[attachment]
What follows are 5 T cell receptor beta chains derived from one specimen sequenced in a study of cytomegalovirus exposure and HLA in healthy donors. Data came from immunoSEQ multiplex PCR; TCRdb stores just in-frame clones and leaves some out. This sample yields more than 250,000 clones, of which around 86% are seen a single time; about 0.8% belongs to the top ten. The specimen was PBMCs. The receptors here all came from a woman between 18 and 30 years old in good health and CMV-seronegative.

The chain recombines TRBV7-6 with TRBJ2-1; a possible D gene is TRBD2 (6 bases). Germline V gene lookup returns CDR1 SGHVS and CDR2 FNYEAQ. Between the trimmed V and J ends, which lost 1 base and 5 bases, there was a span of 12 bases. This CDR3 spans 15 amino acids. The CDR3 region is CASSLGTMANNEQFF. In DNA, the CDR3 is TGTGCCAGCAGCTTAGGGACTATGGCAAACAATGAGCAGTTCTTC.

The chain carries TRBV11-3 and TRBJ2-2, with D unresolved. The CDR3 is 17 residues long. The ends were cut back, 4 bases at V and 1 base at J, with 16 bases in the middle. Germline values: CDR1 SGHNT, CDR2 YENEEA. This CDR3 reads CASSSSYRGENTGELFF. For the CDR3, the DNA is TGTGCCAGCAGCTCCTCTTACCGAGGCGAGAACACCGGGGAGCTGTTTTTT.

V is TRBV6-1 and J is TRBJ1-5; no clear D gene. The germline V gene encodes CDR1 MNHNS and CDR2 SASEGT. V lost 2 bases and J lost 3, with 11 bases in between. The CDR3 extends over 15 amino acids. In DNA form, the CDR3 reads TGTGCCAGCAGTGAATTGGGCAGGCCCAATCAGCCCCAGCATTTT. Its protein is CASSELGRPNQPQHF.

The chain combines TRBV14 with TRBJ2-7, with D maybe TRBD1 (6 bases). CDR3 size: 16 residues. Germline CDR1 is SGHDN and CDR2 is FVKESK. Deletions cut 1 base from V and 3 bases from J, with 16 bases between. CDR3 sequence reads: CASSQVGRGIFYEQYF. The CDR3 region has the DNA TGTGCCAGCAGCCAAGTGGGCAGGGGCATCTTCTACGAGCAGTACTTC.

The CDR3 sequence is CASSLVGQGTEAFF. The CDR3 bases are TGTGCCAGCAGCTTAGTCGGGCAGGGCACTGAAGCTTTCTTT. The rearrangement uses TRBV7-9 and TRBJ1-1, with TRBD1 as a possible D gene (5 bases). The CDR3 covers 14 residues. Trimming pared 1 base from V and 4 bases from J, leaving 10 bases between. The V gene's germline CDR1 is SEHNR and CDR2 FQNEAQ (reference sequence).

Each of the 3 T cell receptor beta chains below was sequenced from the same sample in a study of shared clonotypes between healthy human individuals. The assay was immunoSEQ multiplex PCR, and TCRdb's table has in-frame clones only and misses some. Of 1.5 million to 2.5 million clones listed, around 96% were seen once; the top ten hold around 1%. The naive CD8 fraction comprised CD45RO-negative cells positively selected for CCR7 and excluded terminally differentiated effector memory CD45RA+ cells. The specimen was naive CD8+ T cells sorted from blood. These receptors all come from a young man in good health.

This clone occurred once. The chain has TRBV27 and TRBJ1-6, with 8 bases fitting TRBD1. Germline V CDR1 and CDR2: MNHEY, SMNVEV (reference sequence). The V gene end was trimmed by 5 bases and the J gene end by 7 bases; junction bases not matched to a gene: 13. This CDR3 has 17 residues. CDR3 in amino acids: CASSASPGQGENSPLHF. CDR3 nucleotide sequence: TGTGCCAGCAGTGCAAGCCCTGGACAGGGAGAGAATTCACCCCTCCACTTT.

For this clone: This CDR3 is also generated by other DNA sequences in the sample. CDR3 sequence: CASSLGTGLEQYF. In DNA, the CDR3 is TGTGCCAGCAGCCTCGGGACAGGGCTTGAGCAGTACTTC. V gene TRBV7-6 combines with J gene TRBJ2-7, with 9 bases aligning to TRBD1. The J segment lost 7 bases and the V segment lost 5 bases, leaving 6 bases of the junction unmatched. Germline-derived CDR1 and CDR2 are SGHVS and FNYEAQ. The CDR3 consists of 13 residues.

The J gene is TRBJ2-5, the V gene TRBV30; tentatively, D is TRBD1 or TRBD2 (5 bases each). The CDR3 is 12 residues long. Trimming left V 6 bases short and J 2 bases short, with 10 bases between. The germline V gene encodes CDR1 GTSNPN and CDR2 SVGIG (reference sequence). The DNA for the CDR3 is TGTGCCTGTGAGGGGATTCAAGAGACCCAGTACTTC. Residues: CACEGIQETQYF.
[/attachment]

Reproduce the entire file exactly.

What follows are 5 T cell receptor beta chains derived from one specimen sequenced in a study of cytomegalovirus exposure and HLA in healthy donors. Data came from immunoSEQ multiplex PCR; TCRdb stores just in-frame clones and leaves some out. This sample yields more than 250,000 clones, of which around 86% are seen a single time; about 0.8% belongs to the top ten. The specimen was PBMCs. The receptors here all came from a woman between 18 and 30 years old in good health and CMV-seronegative.

The chain recombines TRBV7-6 with TRBJ2-1; a possible D gene is TRBD2 (6 bases). Germline V gene lookup returns CDR1 SGHVS and CDR2 FNYEAQ. Between the trimmed V and J ends, which lost 1 base and 5 bases, there was a span of 12 bases. This CDR3 spans 15 amino acids. The CDR3 region is CASSLGTMANNEQFF. In DNA, the CDR3 is TGTGCCAGCAGCTTAGGGACTATGGCAAACAATGAGCAGTTCTTC.

The chain carries TRBV11-3 and TRBJ2-2, with D unresolved. The CDR3 is 17 residues long. The ends were cut back, 4 bases at V and 1 base at J, with 16 bases in the middle. Germline values: CDR1 SGHNT, CDR2 YENEEA. This CDR3 reads CASSSSYRGENTGELFF. For the CDR3, the DNA is TGTGCCAGCAGCTCCTCTTACCGAGGCGAGAACACCGGGGAGCTGTTTTTT.

V is TRBV6-1 and J is TRBJ1-5; no clear D gene. The germline V gene encodes CDR1 MNHNS and CDR2 SASEGT. V lost 2 bases and J lost 3, with 11 bases in between. The CDR3 extends over 15 amino acids. In DNA form, the CDR3 reads TGTGCCAGCAGTGAATTGGGCAGGCCCAATCAGCCCCAGCATTTT. Its protein is CASSELGRPNQPQHF.

The chain combines TRBV14 with TRBJ2-7, with D maybe TRBD1 (6 bases). CDR3 size: 16 residues. Germline CDR1 is SGHDN and CDR2 is FVKESK. Deletions cut 1 base from V and 3 bases from J, with 16 bases between. CDR3 sequence reads: CASSQVGRGIFYEQYF. The CDR3 region has the DNA TGTGCCAGCAGCCAAGTGGGCAGGGGCATCTTCTACGAGCAGTACTTC.

The CDR3 sequence is CASSLVGQGTEAFF. The CDR3 bases are TGTGCCAGCAGCTTAGTCGGGCAGGGCACTGAAGCTTTCTTT. The rearrangement uses TRBV7-9 and TRBJ1-1, with TRBD1 as a possible D gene (5 bases). The CDR3 covers 14 residues. Trimming pared 1 base from V and 4 bases from J, leaving 10 bases between. The V gene's germline CDR1 is SEHNR and CDR2 FQNEAQ (reference sequence).

Each of the 3 T cell receptor beta chains below was sequenced from the same sample in a study of shared clonotypes between healthy human individuals. The assay was immunoSEQ multiplex PCR, and TCRdb's table has in-frame clones only and misses some. Of 1.5 million to 2.5 million clones listed, around 96% were seen once; the top ten hold around 1%. The naive CD8 fraction comprised CD45RO-negative cells positively selected for CCR7 and excluded terminally differentiated effector memory CD45RA+ cells. The specimen was naive CD8+ T cells sorted from blood. These receptors all come from a young man in good health.

This clone occurred once. The chain has TRBV27 and TRBJ1-6, with 8 bases fitting TRBD1. Germline V CDR1 and CDR2: MNHEY, SMNVEV (reference sequence). The V gene end was trimmed by 5 bases and the J gene end by 7 bases; junction bases not matched to a gene: 13. This CDR3 has 17 residues. CDR3 in amino acids: CASSASPGQGENSPLHF. CDR3 nucleotide sequence: TGTGCCAGCAGTGCAAGCCCTGGACAGGGAGAGAATTCACCCCTCCACTTT.

For this clone: This CDR3 is also generated by other DNA sequences in the sample. CDR3 sequence: CASSLGTGLEQYF. In DNA, the CDR3 is TGTGCCAGCAGCCTCGGGACAGGGCTTGAGCAGTACTTC. V gene TRBV7-6 combines with J gene TRBJ2-7, with 9 bases aligning to TRBD1. The J segment lost 7 bases and the V segment lost 5 bases, leaving 6 bases of the junction unmatched. Germline-derived CDR1 and CDR2 are SGHVS and FNYEAQ. The CDR3 consists of 13 residues.

The J gene is TRBJ2-5, the V gene TRBV30; tentatively, D is TRBD1 or TRBD2 (5 bases each). The CDR3 is 12 residues long. Trimming left V 6 bases short and J 2 bases short, with 10 bases between. The germline V gene encodes CDR1 GTSNPN and CDR2 SVGIG (reference sequence). The DNA for the CDR3 is TGTGCCTGTGAGGGGATTCAAGAGACCCAGTACTTC. Residues: CACEGIQETQYF.